In the cloud world, it is obvious that AWS, Microsoft Azure and Google Cloud are the top cloud computing vendors.
Amazon's biggest strength is its dominance of the public cloud market. As per Gartner’s report last year, AWS has been the market share leader in cloud IaaS for over 10 years. One of the reasons behind this is its huge range of services. Quoting Gartner, “It is the most mature, enterprise-ready provider, with the deepest capabilities for governing many users and resources. One of the challenges for enterprises using AWS is managing cost effectively while running a high volume of workloads on the service.
Though entered late in the cloud world, the pace it is growing is commendable. It’s on-premises software that they repurposed for the cloud like – Windows Server, Office, SQL Server, Sharepoint, Dynamics Active Directory, .Net, and others gave it a major hike. Azure is tightly integrated with other applications of Microsoft software and enterprises using Microsoft already finds it easier to move to Azure. Besides, the discounts for existing enterprise customers is a plus any day. However, the vendor definitely has issues with technical support, documentation, training etc.
Google has a strong offering in containers since Google developed the Kubernetes standard that AWS and Azure now offer. Google Cloud Platform or GCP excels in high compute offerings like Big Data, analytics, and machine learning. It also offers considerable scale and load balancing. The challenge with GCP is its less number of features and services available as compared to its competitors AWS and Azure. While they are expanding, the other two are already ahead in the race.
Elastic Compute Cloud: This one is Amazon's flagship compute service. It is a web service that provides secure, resizable compute capacity in the cloud. EC2 offers support for both Windows and Linux. AWS also offers a free tier for EC2 that includes 750 hours per month of t2.micro instances for up to twelve months.
Container services: Amazon's container services support Docker, Kubernetes, and its own Fargate service that automates server and cluster management when using containers. It also offers a virtual private cloud option that is known as Lightsail.
Virtual Machines: It is Microsoft's primary compute service and supports Linux, Windows Server, SQL Server, Oracle, IBM, and SAP. Like AWS, it has an extremely large catalog of available instances, including GPU and high-performance computing options, as well as instances optimized for artificial intelligence and machine learning. It also has a free tier with 750 hours per month of Windows or Linux B1S virtual machines for a year.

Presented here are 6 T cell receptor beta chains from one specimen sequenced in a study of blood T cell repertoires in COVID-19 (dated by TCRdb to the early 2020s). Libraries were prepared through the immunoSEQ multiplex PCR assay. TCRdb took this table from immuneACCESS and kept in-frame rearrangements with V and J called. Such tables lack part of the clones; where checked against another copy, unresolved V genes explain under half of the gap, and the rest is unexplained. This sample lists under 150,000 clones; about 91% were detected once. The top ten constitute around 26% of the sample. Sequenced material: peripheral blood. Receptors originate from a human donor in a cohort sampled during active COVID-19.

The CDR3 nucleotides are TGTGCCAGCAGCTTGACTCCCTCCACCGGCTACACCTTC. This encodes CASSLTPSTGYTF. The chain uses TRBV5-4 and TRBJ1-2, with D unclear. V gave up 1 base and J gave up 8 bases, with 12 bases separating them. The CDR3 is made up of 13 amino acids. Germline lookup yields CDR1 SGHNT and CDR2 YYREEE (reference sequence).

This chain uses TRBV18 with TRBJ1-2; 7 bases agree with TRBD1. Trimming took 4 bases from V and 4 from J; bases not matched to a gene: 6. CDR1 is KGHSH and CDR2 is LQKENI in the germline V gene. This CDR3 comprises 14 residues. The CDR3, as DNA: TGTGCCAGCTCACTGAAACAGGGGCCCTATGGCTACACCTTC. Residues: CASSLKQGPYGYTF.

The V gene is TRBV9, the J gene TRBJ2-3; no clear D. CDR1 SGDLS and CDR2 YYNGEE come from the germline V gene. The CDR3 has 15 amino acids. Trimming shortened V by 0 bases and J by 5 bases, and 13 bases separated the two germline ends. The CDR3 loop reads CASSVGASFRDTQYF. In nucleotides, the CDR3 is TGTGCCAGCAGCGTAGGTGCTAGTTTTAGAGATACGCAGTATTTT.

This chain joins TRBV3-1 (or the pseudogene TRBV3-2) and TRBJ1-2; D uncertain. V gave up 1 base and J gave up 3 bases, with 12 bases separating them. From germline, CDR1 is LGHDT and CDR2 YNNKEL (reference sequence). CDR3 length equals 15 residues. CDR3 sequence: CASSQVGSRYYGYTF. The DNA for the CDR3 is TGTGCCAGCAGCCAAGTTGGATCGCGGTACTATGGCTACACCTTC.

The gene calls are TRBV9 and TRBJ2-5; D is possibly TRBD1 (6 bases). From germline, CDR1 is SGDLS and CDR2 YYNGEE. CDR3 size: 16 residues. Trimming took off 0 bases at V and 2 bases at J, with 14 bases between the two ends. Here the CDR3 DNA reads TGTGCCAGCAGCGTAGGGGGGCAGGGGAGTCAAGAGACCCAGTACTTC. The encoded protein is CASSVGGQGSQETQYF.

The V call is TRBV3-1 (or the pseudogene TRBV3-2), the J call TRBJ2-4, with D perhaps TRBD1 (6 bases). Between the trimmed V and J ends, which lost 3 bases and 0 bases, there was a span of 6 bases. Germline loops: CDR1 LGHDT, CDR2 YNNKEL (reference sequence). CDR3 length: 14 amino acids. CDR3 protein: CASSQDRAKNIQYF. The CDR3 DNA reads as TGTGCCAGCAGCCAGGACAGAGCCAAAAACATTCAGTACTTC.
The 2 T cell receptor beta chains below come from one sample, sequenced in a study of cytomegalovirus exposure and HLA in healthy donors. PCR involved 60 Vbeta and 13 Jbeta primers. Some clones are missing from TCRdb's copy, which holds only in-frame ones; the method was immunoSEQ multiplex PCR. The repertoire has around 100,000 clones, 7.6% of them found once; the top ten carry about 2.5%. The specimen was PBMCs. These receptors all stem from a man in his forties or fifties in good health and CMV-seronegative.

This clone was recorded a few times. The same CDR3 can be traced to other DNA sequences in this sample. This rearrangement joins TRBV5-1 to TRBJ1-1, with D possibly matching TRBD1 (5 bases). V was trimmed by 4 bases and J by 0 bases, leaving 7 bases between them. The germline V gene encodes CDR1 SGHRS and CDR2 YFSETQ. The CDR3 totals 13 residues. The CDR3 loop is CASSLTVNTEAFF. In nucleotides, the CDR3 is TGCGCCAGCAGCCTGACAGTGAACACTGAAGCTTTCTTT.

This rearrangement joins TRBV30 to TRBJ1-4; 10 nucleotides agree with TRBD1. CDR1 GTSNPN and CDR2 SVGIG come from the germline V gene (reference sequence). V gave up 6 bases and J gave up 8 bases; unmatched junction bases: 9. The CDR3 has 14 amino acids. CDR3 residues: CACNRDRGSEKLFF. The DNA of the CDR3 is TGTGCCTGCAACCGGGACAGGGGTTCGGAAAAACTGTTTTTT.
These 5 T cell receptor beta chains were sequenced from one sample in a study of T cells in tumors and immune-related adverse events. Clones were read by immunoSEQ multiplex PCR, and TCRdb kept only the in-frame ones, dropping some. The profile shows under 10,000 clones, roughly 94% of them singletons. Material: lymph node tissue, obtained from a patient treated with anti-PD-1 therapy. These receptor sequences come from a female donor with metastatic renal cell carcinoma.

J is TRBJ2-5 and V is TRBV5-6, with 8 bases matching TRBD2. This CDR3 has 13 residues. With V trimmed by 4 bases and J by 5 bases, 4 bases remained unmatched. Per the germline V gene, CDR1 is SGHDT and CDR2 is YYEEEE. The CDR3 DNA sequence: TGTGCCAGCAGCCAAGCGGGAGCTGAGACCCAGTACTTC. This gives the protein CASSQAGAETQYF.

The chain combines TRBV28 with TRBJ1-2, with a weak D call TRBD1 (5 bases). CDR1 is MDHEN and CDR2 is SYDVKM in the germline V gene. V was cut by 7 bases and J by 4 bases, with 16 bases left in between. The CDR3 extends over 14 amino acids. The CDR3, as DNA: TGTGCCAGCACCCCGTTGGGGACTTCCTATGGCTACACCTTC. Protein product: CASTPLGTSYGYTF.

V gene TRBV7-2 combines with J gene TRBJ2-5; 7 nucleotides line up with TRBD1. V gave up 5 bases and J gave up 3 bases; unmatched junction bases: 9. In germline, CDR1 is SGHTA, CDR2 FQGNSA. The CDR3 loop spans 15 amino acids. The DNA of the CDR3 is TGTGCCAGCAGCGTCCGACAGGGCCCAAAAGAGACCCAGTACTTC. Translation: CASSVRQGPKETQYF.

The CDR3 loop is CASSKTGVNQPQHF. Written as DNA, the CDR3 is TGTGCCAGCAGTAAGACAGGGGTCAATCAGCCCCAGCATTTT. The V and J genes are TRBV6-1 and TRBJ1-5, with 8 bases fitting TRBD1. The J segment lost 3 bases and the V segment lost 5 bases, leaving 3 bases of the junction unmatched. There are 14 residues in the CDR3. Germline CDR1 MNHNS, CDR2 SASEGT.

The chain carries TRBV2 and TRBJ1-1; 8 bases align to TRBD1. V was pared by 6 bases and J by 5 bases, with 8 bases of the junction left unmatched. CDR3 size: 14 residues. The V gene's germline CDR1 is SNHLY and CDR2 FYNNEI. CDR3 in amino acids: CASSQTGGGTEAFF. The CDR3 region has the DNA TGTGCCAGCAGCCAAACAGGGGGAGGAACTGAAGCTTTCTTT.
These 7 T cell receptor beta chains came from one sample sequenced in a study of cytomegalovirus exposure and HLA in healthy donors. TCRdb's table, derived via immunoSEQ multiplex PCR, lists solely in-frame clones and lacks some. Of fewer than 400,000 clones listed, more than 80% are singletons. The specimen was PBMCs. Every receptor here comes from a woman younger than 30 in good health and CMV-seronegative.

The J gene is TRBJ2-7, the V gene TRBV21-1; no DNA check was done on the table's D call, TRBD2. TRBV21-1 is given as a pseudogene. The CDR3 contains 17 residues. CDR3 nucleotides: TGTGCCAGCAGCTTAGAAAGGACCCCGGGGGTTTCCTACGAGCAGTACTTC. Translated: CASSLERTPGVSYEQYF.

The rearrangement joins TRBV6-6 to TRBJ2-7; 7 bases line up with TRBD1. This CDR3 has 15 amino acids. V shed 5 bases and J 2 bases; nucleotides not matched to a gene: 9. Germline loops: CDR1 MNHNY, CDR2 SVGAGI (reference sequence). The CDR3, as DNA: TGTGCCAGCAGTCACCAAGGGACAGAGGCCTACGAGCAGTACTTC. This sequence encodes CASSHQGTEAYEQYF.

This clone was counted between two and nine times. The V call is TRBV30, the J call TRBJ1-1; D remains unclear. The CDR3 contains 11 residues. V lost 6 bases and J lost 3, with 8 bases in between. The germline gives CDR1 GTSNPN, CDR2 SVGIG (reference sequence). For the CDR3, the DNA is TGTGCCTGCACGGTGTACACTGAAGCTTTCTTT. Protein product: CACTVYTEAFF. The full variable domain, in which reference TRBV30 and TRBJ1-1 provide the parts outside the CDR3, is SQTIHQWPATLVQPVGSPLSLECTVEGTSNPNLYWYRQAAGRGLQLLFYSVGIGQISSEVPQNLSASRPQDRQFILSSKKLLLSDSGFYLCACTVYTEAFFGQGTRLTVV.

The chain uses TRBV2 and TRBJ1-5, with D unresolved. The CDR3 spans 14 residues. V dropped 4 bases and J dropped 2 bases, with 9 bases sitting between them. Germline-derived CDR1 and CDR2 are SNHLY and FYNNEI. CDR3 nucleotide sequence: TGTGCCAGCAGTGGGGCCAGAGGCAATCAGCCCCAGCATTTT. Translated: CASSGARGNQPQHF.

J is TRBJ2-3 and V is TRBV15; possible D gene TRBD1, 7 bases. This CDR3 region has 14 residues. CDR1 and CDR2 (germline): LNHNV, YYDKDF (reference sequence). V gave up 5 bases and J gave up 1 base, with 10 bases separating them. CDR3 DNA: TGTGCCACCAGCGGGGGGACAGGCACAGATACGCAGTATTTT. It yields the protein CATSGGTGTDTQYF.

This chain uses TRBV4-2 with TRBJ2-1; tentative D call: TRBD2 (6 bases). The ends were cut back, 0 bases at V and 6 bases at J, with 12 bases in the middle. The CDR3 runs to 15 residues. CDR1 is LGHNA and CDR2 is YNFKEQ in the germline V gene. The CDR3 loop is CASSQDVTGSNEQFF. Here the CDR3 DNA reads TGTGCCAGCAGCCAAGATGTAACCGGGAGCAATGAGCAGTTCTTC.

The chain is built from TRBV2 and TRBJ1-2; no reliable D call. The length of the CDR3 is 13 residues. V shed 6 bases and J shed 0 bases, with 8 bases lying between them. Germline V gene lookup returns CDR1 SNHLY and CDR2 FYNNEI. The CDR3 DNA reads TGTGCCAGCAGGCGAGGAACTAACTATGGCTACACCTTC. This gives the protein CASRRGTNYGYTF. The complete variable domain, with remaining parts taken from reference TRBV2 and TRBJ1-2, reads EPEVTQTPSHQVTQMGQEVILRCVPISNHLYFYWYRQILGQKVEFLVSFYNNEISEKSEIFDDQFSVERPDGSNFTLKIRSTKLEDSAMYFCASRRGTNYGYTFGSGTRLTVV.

Azure Container Service is based on Kubernetes, and Container Services uses Docker Hub and Azure Container Registry for management. It has a Batch service, and Cloud Services for scalable Web applications is similar to AWS Elastic Beanstalk. It also has a unique offering called Service Fabric that is specifically designed for applications with microservices architecture.
Compute Engine: Google's range of compute services is somewhat is less than the other two. Its primary service is called Compute Engine, which boasts both custom and predefined machine types, per-second billing, Linux and Windows support, automatic discounts and carbon-neutral infrastructure that uses half the energy of typical data centers. It offers a free tier that includes one f1-micro instance per month for up to 12 months.
Focus on Kubernetes: Google also offers a Kubernetes Engine for organizations interested in deploying containers. As Google has been hugely involved in the Kubernetes project, it gets some valued added based on experience.
AWS offers a long list of storage services including, Simple Storage Service (S3) for object storage, Elastic Block Storage (EBS) for persistent block storage for use with EC2, and Elastic File System (EFS) for file storage. Few unique storage products of AWS are Storage Gateway, which enables a hybrid storage environment, and Snowball, which is a physical hardware device that organizations can use to transfer petabytes of data in situations where Internet transfer isn't practical.
Amazon has a SQL-compatible database called Aurora, Relational Database Service (RDS), DynamoDB NoSQL database, ElastiCache in-memory data store, Redshift data warehouse, Neptune graph database and a Database Migration Service. Amazon doesn't offer a backup service but it does have Glacier, which is designed for long-term archival storage at very low rates. Also, Amazon’s Storage Gateway can be used to easily set up backup and archive processes.
Microsoft Azure's basic storage services include Blob Storage for REST-based object storage of unstructured data, Queue Storage for large-volume workloads, File Storage and Disk Storage. It also has a Data Lake Store, which is useful for big data applications.
Azure's database options are pretty extensive. It has three SQL-based options: SQL Database, Database for MySQL and Database for PostgreSQL. It also has a Data Warehouse service, as well as Cosmos DB and Table Storage for NoSQL. Redis Cache is its in-memory service and the Server Stretch Database is its hybrid storage service designed specifically for organizations that use Microsoft SQL Server in their own data centers. Also, Azure offers an actual Backup service, Site Recovery service and Archive Storage.
GCP has a smaller menu of storage services available. Cloud Storage is its unified object storage service, and it also has a Persistent Disk option.
When it comes to databases, GCP has the SQL-based Cloud SQL and a relational database called Cloud Spanner that is designed for critical workloads. It also has two NoSQL options: Cloud Bigtable and Cloud Datastore. It does not have backup and archive services.
Hope this gives you a fair idea. Stay tuned to this space for more updates around AWS, Azure and GCP.